Principles of Stochastic Discrimination and Ensemble Learning

Tin Kam Ho,
Mathematical and Algorithmic Sciences Research Center,
Bell Labs, Lucent Technologies.
600 Mountain Ave., 2C-279, Murray Hill, NJ 07974, USA.
phone: 1-(908) 582-5989 fax: 1-(908) 582-5857


Learning in everyday life is often accomplished by making many random guesses and synthesizing the feedback. Kleinberg's analysis of this process resulted in a new method for classifier design -- stochastic discrimination (SD). The method constructs an accurate classifier by combining a large number of very weak discriminators that are generated essentially at random. An important advantage is that classifiers designed by this way are insensitive to overtraining.

SD is an ensemble learning method in an extreme form. Studies on other ensemble methods for classification have long suffered from the difficulty of modeling the complementary strengths of the components. The SD theory addresses this rigorously via mathematical notions of enrichment, uniformity, and projectability.

In this tutorial we explain these concepts via a simple numerical example,with a focus on a fundamental symmetry in point set covering that is the key observation leading to the foundation of the SD theory. We illustrate, step by step, how the SD principle operates in this example. We then describe and discuss more sophisticated implementations for practical uses. We believe a basic understanding of the SD method will open the way to explorations of a new classifier technology, and lead to developments of better tools for analyzing other ensemble methods.

No prior knowledge is assumed other than a general understanding about major concerns in classification. Though, some experience on ensemble methods, such as classifier combination, bagging, boosting, etc. will be helpful in discussions on how the SD method relates to others.


Part I: The Stochastic Discrimination principles.

  • Symmetry of probabilities induced by uniform space covering.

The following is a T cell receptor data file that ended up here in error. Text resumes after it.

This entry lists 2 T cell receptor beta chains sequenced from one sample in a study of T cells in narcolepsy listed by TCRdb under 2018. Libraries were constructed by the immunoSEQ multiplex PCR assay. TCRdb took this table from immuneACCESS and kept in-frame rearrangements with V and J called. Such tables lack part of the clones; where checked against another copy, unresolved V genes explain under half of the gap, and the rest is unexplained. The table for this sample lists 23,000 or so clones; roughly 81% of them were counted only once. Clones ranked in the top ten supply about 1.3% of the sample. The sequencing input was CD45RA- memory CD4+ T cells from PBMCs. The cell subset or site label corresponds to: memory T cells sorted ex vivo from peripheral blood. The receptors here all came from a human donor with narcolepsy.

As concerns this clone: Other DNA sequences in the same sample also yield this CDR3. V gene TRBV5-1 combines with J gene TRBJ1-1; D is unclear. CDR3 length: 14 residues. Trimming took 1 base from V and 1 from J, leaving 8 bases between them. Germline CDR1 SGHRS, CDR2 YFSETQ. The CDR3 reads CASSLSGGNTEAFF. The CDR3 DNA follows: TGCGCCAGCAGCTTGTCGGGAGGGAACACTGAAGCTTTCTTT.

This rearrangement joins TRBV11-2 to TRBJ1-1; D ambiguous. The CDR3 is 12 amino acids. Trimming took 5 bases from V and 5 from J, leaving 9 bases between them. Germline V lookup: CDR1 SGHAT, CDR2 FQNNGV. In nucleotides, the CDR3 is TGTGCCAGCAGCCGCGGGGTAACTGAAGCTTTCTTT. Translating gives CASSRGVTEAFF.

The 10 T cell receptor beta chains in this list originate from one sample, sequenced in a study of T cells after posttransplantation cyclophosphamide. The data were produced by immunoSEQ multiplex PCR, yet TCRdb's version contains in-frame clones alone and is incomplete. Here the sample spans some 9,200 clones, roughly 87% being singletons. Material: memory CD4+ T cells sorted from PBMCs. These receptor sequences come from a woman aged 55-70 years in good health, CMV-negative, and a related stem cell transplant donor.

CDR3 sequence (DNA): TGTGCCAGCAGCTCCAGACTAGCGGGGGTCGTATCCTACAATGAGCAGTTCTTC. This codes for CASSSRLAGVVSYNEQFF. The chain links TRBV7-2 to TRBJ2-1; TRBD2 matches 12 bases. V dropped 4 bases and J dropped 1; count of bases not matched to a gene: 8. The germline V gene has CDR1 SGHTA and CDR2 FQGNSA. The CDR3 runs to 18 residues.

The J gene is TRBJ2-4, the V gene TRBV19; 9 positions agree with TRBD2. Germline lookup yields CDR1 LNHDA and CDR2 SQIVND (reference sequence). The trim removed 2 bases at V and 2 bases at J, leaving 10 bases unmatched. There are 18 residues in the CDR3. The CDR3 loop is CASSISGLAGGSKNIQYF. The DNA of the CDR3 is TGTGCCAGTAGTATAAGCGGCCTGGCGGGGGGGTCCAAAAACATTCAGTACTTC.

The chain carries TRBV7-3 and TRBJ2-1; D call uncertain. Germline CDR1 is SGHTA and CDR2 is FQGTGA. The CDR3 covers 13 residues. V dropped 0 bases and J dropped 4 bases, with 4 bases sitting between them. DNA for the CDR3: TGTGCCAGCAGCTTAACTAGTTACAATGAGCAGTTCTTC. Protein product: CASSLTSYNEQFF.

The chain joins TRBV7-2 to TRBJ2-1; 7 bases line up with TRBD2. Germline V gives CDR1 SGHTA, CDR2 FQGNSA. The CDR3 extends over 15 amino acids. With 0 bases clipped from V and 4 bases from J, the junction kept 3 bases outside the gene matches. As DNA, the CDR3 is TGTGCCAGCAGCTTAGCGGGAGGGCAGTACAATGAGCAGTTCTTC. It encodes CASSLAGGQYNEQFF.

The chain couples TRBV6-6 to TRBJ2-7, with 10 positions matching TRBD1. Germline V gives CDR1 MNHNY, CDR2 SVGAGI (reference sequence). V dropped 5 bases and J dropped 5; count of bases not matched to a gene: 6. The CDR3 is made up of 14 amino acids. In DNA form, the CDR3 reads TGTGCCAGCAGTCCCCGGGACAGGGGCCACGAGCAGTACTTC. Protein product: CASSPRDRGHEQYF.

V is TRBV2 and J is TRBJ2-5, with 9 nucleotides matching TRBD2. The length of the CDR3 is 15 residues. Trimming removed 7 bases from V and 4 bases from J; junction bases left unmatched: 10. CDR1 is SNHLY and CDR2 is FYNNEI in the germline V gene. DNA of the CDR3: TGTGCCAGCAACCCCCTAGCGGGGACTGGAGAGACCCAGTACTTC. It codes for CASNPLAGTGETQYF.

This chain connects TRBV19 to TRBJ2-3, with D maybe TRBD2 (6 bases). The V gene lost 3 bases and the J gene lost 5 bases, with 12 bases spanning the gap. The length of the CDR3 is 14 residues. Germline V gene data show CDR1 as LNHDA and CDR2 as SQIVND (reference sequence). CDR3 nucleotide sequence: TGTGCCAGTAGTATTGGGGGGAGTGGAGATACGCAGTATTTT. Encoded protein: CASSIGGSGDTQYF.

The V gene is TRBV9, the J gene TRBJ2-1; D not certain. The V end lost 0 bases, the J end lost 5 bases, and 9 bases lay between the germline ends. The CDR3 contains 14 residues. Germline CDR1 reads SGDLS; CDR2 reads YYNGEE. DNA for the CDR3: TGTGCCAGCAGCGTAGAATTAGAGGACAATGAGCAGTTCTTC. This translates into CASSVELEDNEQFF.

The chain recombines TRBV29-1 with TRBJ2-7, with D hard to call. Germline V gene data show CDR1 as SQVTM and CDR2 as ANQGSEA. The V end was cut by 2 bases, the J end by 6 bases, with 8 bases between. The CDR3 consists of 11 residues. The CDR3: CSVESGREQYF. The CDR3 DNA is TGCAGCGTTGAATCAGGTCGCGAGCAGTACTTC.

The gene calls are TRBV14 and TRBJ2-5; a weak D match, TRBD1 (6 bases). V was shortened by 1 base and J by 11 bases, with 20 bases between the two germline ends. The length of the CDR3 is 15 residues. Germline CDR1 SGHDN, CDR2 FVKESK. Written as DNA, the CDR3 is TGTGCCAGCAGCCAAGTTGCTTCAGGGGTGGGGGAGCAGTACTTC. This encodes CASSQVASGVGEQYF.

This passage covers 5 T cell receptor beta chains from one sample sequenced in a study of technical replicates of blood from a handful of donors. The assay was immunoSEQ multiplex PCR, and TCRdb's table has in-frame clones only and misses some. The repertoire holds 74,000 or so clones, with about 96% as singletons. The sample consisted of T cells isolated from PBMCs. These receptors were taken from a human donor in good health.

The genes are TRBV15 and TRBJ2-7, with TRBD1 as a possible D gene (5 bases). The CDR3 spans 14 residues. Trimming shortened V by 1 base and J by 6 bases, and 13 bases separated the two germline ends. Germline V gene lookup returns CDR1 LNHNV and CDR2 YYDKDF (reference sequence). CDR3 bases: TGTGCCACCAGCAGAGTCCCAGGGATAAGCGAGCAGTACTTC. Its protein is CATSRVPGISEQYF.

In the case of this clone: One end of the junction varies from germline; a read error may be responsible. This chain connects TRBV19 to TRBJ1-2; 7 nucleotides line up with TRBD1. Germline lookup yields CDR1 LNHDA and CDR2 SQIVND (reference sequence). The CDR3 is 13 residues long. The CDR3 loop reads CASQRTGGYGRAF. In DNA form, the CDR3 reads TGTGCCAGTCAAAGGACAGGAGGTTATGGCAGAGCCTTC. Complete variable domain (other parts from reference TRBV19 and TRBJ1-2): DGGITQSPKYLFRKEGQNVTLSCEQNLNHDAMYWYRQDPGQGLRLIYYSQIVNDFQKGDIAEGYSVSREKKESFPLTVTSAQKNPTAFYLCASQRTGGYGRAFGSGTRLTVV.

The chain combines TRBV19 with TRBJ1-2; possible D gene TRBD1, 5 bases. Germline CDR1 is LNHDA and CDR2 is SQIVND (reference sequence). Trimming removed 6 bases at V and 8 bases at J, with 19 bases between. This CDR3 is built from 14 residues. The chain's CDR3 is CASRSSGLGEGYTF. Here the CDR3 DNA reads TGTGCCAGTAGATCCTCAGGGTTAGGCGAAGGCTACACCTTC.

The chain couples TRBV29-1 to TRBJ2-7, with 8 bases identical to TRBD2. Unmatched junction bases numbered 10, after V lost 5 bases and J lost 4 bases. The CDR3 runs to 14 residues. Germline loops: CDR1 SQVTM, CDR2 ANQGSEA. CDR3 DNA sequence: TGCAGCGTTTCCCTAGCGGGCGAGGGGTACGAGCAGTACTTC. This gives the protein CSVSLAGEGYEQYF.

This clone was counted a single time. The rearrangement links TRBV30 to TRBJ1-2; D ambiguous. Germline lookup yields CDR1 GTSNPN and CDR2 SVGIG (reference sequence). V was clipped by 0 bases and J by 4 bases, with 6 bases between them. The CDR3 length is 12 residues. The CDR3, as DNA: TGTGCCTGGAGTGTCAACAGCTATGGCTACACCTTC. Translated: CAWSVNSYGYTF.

• Two-class discrimination.

  • Projectability of weak models.

Part II: Practical Implementations.

  • Direct implementation of Stochastic Discrimination, details of an example implementation, results with public data sets, open research questions.

  • Derived methods, structured stochastic discrimination, decision forests.

  • Relationship to other ensemble learning methods including boosting and genetic algorithms.


Dr. Ho is a Distinguished Member of Technical Staff in the Mathematical and Algorithmic Sciences Research Center of Bell Laboratories. She received a PhD in Computer Science from State University of New York at Buffalo in 1992. She has published actively on classifier combination, decision forests, stochastic discrimination, data complexity, and many topics in pattern recognition applications. Her 1992 Ph.D. thesis was a pioneering study on classifier combination. She is Editor-In-Chief of the IAPR official journal Pattern Recognition Letters . She has also been on the editorial board of Pattern Recognition (1999-present), International Journal on Document Analysis and Recognition (2003-present), and IEEE-Transactions on PAMI (1999-2002). She is a Fellow of the IAPR and IEEE, and has 7 U.S. patents on classifier design, image analysis, and wireless tracking.

Dr. Ho has been a close collaborator with Prof. Kleinberg on SD since 1992. She also developed several variants of SD implementations, and studied relationship of SD to classifier combination and ensemble learning methodologies. She has published several articles related to SD, on its introduction, experiments, and variants.